So I set to work fixing what, on close inspection, proved a bit of bother with the fit of the canopy, once I had it glued in place.


If you look closely at the second of the three pictures directly above, you will see the problem.


There is a bit of step where the fuselage is higher than the clear part at the rear, but more important is that at the front, the clear part stands high on the starboard portion, and particularly at its pointy center. I didn't want to pop the piece off, and working on the clear bit would require stripping the external Future, which would certainly damage the finish extensively.

So I got a bit hinky....

Trimming fuselage down at the rear was simple enough, and for the front, I cut a piece of thin scrap plastic, curved it, and after scraping off the paint, glued it to the nose, against the clear piece, a sort of solid putty, one might say...






This was sanded down, being careful to avoid the clear element, feathering it into the fuselage....





A bit of paint showed things were going well, but that work remained....





So I put in some CA gel here and there as filler, and sanded down again...





With the starboard problem pretty well addressed, I did some finer work on the rear seam, and addressed some small mis-fits on the port side, trimming away bits of fuselage, and sanding to blend with existing contours...





There i still a little trim needed at the starboard front, but it was midnight, the end of the original 46 hour allowance, and I called it quits for a bit. Painted decal strip for the framing will provide the final 'blending' here....





Only rigging and framing, a bit of touching up here and there, and popping in the propellers and doing the last little bit of decalling remains.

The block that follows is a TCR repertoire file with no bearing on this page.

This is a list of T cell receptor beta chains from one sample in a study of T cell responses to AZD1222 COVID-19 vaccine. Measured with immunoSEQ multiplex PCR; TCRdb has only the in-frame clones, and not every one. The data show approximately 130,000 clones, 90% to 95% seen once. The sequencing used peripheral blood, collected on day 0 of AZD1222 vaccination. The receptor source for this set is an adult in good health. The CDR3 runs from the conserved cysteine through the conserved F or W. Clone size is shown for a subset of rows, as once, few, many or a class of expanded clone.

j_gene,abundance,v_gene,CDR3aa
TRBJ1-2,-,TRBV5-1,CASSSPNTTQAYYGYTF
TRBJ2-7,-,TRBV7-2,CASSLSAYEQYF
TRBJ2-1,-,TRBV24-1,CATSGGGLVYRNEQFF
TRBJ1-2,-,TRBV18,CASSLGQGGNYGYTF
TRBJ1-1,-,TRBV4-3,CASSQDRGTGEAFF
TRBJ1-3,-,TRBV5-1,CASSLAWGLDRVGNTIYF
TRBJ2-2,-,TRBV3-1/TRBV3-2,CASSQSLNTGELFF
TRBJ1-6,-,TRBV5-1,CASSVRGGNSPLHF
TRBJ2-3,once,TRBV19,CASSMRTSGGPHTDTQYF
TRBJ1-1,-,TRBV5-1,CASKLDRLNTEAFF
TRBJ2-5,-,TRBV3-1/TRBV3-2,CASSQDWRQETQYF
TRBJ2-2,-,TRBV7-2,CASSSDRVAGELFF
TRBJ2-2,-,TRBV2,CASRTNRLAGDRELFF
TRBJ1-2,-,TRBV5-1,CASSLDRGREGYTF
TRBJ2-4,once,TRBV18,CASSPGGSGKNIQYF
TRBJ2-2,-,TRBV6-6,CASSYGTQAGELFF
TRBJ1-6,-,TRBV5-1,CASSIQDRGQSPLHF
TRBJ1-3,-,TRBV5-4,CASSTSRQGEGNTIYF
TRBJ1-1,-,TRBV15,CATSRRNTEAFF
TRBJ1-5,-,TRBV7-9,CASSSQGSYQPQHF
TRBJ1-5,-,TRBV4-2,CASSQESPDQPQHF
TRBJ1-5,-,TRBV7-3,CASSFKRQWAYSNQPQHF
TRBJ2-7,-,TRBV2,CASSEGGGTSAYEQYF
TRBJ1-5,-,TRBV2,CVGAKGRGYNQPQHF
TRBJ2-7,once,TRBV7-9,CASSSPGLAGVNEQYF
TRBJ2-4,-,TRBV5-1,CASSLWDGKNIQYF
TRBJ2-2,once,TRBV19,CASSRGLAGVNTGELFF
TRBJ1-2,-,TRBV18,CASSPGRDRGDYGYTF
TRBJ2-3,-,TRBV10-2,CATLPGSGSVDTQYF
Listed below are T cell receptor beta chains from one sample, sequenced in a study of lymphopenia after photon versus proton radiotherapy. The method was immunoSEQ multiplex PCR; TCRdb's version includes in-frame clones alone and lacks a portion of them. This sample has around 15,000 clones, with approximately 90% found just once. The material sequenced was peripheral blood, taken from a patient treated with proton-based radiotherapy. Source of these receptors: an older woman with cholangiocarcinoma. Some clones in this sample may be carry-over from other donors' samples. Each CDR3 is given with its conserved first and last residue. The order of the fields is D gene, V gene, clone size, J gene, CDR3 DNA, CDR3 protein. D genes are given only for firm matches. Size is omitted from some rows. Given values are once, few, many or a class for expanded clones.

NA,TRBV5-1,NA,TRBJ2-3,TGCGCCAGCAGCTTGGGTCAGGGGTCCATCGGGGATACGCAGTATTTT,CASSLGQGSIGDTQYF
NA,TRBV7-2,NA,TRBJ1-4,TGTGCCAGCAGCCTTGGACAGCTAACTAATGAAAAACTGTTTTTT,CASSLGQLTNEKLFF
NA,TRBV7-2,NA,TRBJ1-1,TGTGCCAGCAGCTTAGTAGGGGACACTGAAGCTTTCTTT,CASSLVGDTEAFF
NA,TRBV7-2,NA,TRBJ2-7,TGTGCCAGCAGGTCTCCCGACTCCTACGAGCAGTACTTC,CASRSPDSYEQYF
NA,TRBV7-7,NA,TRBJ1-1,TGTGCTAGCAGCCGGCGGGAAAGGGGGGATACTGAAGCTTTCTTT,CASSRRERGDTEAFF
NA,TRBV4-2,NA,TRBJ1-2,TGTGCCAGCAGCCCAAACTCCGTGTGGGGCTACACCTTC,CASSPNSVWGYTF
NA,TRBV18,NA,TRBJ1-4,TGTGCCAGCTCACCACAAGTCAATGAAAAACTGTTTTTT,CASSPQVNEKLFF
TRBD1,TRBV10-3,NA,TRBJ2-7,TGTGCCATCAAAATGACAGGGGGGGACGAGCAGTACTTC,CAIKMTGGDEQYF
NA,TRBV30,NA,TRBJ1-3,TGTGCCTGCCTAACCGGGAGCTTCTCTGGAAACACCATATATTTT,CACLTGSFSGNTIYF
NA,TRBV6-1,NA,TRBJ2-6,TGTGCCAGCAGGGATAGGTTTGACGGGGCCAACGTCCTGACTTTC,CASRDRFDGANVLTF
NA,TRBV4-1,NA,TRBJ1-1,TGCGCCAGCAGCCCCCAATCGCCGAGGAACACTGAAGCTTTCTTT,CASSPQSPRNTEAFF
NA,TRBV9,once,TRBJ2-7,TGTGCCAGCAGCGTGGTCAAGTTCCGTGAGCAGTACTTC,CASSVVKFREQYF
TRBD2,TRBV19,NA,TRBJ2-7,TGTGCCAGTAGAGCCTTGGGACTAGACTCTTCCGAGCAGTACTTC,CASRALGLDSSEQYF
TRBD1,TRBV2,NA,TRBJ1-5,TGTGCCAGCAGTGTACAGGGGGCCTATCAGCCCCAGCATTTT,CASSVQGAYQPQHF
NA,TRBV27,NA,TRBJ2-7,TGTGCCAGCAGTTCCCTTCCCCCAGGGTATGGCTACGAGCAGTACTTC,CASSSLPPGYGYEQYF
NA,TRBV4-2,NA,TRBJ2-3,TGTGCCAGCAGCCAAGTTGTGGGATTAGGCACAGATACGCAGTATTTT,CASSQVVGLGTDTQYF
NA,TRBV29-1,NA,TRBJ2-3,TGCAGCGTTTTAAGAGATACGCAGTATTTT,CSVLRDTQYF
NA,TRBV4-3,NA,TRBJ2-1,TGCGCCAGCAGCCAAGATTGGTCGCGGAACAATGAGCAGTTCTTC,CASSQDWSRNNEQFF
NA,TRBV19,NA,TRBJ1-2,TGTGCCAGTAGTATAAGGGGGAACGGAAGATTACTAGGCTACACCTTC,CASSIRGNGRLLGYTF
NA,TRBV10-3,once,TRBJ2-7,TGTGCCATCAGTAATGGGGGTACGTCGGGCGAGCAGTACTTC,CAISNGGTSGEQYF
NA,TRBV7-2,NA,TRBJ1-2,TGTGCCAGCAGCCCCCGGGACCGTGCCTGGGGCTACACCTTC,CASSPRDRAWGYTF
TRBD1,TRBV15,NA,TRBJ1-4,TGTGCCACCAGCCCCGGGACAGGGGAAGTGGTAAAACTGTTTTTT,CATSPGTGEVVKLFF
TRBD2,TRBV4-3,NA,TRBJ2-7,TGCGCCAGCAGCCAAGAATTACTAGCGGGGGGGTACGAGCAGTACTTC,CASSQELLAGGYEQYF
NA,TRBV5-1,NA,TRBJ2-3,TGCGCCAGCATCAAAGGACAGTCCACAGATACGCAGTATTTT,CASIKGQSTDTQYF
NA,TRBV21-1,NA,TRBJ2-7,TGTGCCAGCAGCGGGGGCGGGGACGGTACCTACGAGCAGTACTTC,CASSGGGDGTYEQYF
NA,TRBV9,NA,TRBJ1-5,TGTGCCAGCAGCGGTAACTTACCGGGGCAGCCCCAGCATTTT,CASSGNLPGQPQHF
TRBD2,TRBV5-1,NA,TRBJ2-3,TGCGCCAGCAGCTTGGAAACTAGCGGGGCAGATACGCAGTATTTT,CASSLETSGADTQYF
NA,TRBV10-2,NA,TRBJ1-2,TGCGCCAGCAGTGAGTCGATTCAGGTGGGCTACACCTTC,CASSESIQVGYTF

Edited by Old Man

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Well done OM :thumbsup2: 


You've put together a fairly large biplane, very nicely, in no time at all.


A very composed save around the canopy. 


Should you make one again, without the time competition, I would recommend one of these replacement canopies; they're very  good:




I like the turnbuckle fairings; are these very fine brass rod?


Hopng you got some real sleep and feel refreshed enough to get to the next stage :sleepy:.


Great stuff


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Thanks, Tony.


I wonder what shipping to the U.S. from New Zealand is. Still might be cheaper than Squadron here in the states.


If I were taking my time, I'd have done some cockpit and cabin detail -- regarding the latter, I expect some chart tables and seats would be appropriate (this one was used to train navigators). It might have had a different door arrangement, but I don't know enough about the type to be sure.


I am newly interested in trying to do a militarized DH 84 Dragon, which the Iraqis used in some quantity as a bomber/transport....

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On 13 August 2017 at 8:02 AM, Old Man said:

The Post-Its worked well. Does anyone sell sheets of paper backed by this adhesive?


CedB uses paper and an aerosol spray mount for camouflage masking.